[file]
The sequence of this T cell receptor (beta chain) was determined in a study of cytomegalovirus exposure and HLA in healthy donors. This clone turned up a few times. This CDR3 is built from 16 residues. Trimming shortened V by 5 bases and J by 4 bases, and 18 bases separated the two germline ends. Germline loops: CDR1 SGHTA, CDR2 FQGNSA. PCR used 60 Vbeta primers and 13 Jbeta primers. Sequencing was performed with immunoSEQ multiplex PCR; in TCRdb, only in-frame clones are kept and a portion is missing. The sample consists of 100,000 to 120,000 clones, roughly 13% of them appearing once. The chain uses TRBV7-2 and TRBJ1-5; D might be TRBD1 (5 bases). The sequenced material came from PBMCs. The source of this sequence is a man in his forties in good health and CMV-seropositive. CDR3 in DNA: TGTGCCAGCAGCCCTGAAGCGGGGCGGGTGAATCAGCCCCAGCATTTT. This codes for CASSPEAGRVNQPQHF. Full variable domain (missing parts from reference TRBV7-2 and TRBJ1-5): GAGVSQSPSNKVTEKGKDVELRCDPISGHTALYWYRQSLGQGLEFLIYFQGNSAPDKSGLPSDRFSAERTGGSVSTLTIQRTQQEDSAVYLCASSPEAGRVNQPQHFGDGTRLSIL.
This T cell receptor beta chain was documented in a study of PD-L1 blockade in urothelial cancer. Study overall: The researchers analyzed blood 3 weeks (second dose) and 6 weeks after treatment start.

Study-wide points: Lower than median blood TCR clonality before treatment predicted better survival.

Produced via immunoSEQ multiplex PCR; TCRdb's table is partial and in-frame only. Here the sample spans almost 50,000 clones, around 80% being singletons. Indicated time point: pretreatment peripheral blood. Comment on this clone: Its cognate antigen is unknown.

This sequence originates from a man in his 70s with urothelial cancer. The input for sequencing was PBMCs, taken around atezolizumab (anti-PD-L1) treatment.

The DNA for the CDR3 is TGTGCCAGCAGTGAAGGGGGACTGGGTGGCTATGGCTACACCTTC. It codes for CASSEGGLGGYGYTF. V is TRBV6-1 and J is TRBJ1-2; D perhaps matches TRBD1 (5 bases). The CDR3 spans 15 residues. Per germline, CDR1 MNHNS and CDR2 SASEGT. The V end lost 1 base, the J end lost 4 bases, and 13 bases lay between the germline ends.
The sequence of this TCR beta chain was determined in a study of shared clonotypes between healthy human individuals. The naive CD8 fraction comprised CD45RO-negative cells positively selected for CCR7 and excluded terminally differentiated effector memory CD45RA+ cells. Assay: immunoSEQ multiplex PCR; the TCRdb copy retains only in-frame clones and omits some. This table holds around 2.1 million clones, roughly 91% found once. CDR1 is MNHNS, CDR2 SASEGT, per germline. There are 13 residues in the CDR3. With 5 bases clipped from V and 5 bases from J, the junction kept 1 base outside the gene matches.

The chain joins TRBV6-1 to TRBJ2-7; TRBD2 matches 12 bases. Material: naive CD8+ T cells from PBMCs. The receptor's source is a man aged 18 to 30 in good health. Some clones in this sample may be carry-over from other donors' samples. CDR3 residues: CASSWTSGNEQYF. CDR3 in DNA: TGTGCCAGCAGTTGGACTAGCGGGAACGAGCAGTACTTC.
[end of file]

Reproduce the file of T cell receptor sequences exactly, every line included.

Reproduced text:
The sequence of this T cell receptor (beta chain) was determined in a study of cytomegalovirus exposure and HLA in healthy donors. This clone turned up a few times. This CDR3 is built from 16 residues. Trimming shortened V by 5 bases and J by 4 bases, and 18 bases separated the two germline ends. Germline loops: CDR1 SGHTA, CDR2 FQGNSA. PCR used 60 Vbeta primers and 13 Jbeta primers. Sequencing was performed with immunoSEQ multiplex PCR; in TCRdb, only in-frame clones are kept and a portion is missing. The sample consists of 100,000 to 120,000 clones, roughly 13% of them appearing once. The chain uses TRBV7-2 and TRBJ1-5; D might be TRBD1 (5 bases). The sequenced material came from PBMCs. The source of this sequence is a man in his forties in good health and CMV-seropositive. CDR3 in DNA: TGTGCCAGCAGCCCTGAAGCGGGGCGGGTGAATCAGCCCCAGCATTTT. This codes for CASSPEAGRVNQPQHF. Full variable domain (missing parts from reference TRBV7-2 and TRBJ1-5): GAGVSQSPSNKVTEKGKDVELRCDPISGHTALYWYRQSLGQGLEFLIYFQGNSAPDKSGLPSDRFSAERTGGSVSTLTIQRTQQEDSAVYLCASSPEAGRVNQPQHFGDGTRLSIL.
This T cell receptor beta chain was documented in a study of PD-L1 blockade in urothelial cancer. Study overall: The researchers analyzed blood 3 weeks (second dose) and 6 weeks after treatment start.

Study-wide points: Lower than median blood TCR clonality before treatment predicted better survival.

Produced via immunoSEQ multiplex PCR; TCRdb's table is partial and in-frame only. Here the sample spans almost 50,000 clones, around 80% being singletons. Indicated time point: pretreatment peripheral blood. Comment on this clone: Its cognate antigen is unknown.

This sequence originates from a man in his 70s with urothelial cancer. The input for sequencing was PBMCs, taken around atezolizumab (anti-PD-L1) treatment.

The DNA for the CDR3 is TGTGCCAGCAGTGAAGGGGGACTGGGTGGCTATGGCTACACCTTC. It codes for CASSEGGLGGYGYTF. V is TRBV6-1 and J is TRBJ1-2; D perhaps matches TRBD1 (5 bases). The CDR3 spans 15 residues. Per germline, CDR1 MNHNS and CDR2 SASEGT. The V end lost 1 base, the J end lost 4 bases, and 13 bases lay between the germline ends.
The sequence of this TCR beta chain was determined in a study of shared clonotypes between healthy human individuals. The naive CD8 fraction comprised CD45RO-negative cells positively selected for CCR7 and excluded terminally differentiated effector memory CD45RA+ cells. Assay: immunoSEQ multiplex PCR; the TCRdb copy retains only in-frame clones and omits some. This table holds around 2.1 million clones, roughly 91% found once. CDR1 is MNHNS, CDR2 SASEGT, per germline. There are 13 residues in the CDR3. With 5 bases clipped from V and 5 bases from J, the junction kept 1 base outside the gene matches.

The chain joins TRBV6-1 to TRBJ2-7; TRBD2 matches 12 bases. Material: naive CD8+ T cells from PBMCs. The receptor's source is a man aged 18 to 30 in good health. Some clones in this sample may be carry-over from other donors' samples. CDR3 residues: CASSWTSGNEQYF. CDR3 in DNA: TGTGCCAGCAGTTGGACTAGCGGGAACGAGCAGTACTTC.